Tooth Extraction Before Having Implants or Dentures Fitted - image

We all remember losing a tooth or two when we were children. It’s part of growing up, a rite of passage if you like. At one time or another in your youth there will have been the wiggling of a loose tooth, the childish pleasure when it finally came out, putting it under your pillow and waiting for the tooth fairy to leave some money.

For adults, however, tooth loss is a very different, more serious, matter and can cause loss of confidence as well as ruin a lovely smile and make it difficult to chew.

While our permanent teeth are meant to last nearly a whole lifetime, there are often times when tooth extraction is necessary – perhaps one gets damaged so badly it has to be removed, or there is so much decay it means a replacement is needed.

Another cause is from infection. Tooth decay or damage can reach down into the pulp or centre that contains all the nerves and blood vessels. Bacteria can cause an infection and this often needs to be corrected with Root Canal Therapy (RCT). If that fails, or the infection is too severe to be treated with antibiotics, it may be necessary to remove the tooth.

In some cases, where your immune system is compromised, as in the case of serious illness, even the risk of infection in a particular tooth can be reason enough to have it pulled.

Periodontal or gum disease also causes an infection around the tissues and bone of the tooth and, if left untreated, can cause loosening and eventual extraction.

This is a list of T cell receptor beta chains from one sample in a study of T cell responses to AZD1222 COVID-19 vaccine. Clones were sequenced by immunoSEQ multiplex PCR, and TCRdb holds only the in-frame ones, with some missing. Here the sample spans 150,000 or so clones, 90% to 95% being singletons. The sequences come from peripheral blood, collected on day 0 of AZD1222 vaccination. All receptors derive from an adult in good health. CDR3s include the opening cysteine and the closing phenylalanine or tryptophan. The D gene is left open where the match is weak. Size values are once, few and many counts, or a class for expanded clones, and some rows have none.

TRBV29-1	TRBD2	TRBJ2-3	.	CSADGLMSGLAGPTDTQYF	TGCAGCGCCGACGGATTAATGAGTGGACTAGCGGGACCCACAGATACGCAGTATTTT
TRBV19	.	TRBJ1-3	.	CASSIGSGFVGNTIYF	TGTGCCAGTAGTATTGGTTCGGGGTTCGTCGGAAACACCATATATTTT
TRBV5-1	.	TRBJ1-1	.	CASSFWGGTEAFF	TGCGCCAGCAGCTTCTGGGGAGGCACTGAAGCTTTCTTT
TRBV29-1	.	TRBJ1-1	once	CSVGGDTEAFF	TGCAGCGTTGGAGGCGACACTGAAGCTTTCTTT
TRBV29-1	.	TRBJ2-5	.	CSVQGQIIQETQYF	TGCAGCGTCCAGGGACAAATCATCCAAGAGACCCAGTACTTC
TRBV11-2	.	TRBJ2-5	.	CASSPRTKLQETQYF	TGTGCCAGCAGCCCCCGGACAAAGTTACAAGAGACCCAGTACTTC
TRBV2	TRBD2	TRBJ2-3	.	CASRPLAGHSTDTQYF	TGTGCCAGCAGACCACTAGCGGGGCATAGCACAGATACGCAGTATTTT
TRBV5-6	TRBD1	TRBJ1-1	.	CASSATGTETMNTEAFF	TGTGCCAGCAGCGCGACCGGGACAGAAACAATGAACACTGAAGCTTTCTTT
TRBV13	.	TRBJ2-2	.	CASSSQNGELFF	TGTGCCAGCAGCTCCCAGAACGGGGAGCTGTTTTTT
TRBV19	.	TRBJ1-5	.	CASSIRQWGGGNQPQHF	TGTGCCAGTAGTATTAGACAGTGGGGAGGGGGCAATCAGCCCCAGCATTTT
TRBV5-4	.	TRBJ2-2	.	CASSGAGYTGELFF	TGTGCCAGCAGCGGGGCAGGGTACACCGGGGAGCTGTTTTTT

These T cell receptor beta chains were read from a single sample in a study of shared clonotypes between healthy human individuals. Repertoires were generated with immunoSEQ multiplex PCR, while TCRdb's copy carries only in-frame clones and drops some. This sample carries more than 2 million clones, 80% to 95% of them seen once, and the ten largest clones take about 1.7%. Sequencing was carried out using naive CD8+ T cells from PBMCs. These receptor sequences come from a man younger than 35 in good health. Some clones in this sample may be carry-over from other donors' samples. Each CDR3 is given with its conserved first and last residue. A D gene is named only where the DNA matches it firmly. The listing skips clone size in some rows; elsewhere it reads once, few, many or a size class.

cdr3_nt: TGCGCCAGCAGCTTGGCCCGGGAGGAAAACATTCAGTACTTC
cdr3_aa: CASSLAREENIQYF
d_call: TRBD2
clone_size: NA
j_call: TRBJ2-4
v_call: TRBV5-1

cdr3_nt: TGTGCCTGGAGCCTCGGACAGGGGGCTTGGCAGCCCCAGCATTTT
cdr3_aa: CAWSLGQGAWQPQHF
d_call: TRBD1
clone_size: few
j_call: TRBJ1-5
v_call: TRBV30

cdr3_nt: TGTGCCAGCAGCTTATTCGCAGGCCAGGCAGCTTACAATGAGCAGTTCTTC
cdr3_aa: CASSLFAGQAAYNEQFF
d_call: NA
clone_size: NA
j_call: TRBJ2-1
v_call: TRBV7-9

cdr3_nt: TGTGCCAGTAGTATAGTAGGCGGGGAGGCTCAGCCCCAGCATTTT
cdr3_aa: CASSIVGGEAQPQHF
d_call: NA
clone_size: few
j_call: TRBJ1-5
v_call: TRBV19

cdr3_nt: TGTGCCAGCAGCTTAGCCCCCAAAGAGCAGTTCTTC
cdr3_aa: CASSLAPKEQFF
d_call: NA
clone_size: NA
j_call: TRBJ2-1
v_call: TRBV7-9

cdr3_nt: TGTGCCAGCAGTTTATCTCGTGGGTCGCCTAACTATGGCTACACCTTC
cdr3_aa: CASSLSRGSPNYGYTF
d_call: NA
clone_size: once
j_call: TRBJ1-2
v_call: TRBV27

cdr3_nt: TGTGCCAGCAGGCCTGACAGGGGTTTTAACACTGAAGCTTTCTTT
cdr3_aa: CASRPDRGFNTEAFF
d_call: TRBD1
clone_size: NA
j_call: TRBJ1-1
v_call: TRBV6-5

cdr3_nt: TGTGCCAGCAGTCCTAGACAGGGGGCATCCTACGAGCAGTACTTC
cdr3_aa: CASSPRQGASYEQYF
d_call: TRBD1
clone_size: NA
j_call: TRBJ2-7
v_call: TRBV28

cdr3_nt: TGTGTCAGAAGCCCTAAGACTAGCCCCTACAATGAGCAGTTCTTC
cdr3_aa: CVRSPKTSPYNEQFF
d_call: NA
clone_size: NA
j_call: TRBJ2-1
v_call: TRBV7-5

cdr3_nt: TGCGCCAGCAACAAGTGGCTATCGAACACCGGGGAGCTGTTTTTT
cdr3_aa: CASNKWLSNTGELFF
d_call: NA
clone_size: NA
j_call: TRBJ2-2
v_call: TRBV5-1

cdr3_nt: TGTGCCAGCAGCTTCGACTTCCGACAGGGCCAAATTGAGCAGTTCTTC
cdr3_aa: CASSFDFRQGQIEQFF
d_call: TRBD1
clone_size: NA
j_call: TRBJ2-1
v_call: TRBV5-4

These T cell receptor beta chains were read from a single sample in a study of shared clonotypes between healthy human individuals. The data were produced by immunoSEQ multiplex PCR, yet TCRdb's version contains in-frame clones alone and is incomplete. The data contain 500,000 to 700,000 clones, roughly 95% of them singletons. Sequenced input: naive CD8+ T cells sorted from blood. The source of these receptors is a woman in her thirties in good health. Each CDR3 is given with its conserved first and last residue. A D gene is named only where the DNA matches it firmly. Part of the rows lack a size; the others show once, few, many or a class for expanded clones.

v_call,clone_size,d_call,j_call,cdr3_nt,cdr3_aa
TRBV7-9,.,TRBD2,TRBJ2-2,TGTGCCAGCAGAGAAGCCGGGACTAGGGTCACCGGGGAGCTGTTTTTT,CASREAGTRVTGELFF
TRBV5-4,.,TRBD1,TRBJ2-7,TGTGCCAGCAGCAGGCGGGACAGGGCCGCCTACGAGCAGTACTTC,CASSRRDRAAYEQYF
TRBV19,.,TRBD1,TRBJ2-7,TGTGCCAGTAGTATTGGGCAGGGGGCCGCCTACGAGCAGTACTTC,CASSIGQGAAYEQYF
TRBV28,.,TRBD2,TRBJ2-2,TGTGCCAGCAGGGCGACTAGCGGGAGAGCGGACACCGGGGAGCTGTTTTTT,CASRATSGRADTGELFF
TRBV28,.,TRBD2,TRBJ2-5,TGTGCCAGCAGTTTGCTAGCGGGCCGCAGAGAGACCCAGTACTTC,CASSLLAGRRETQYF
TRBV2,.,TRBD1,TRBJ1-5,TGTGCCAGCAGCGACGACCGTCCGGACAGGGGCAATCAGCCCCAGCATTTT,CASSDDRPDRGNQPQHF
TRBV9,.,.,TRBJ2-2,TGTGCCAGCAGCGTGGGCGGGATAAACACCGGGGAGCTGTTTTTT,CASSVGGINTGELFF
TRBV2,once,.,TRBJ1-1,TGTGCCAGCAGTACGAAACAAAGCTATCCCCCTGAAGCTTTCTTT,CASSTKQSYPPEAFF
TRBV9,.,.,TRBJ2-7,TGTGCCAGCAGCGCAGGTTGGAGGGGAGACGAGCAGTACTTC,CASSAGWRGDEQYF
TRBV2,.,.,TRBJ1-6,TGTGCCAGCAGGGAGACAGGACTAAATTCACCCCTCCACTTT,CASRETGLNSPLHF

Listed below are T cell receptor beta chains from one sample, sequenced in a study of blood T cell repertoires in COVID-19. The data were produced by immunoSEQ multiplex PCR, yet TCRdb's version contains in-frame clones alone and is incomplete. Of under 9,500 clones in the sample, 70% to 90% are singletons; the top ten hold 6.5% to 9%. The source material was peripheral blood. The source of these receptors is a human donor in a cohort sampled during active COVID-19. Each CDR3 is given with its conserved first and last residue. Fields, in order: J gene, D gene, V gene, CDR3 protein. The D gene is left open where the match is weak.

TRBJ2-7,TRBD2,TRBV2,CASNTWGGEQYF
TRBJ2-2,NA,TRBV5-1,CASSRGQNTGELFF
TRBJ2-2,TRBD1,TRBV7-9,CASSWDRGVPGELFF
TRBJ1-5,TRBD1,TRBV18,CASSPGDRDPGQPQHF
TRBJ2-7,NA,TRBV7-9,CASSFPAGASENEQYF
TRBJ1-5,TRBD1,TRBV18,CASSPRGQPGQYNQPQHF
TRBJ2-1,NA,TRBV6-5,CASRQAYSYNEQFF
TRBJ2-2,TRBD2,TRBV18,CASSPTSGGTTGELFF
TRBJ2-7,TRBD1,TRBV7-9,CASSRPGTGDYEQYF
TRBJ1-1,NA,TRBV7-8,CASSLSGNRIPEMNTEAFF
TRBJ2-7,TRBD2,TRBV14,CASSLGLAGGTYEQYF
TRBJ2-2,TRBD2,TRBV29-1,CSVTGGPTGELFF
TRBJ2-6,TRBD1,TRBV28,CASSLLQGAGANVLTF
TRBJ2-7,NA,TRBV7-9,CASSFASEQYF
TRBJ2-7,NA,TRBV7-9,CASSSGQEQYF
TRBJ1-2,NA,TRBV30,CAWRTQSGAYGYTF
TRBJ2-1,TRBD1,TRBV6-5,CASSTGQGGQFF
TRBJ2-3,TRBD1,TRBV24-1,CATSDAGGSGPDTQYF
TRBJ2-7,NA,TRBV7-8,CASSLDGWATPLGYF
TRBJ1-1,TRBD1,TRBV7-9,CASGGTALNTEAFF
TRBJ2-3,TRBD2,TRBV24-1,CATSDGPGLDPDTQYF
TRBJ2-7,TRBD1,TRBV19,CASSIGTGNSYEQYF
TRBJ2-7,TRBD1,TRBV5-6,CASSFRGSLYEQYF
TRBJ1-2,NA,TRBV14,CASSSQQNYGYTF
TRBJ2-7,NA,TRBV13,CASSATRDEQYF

How dentists extract a tooth

Dentists and oral surgeons normally perform tooth extractions. First of all, you will need an injection of local anaesthetic to numb the area around the tooth but if you are having more than one extracted a general anaesthetic or sedation that puts you to sleep may be the order of the day.

If the tooth you are having removed is impacted, then the dentist will cut away part of the gum and bone tissue that covers it. They will then use forceps to grasp the tooth and gently rock it back and forth to loosen it a bit more so that it comes away from the jaw. On occasion, a tooth may be more difficult to extract and will need to be removed in pieces.

When your tooth has finally been extracted, a blood clot will form in the socket. Your dentist packs this with a gauze pad and you bite down on it gently to help stop the bleeding.

Sometimes the dentist will need to put in a few self-dissolving stitches to close the gum over the extraction site. Other times, the blood clot can break loose causing a condition called dry socket – if this happens the dentist will place a sedative dressing over it that will need to stay in place for a few days.

Most tooth extractions are done as a preamble to having dental implants or dentures and our experts at the Same Day Teeth Suite in Nottingham, Leicester and Loughborough will be able to advise and talk you through the whole process.

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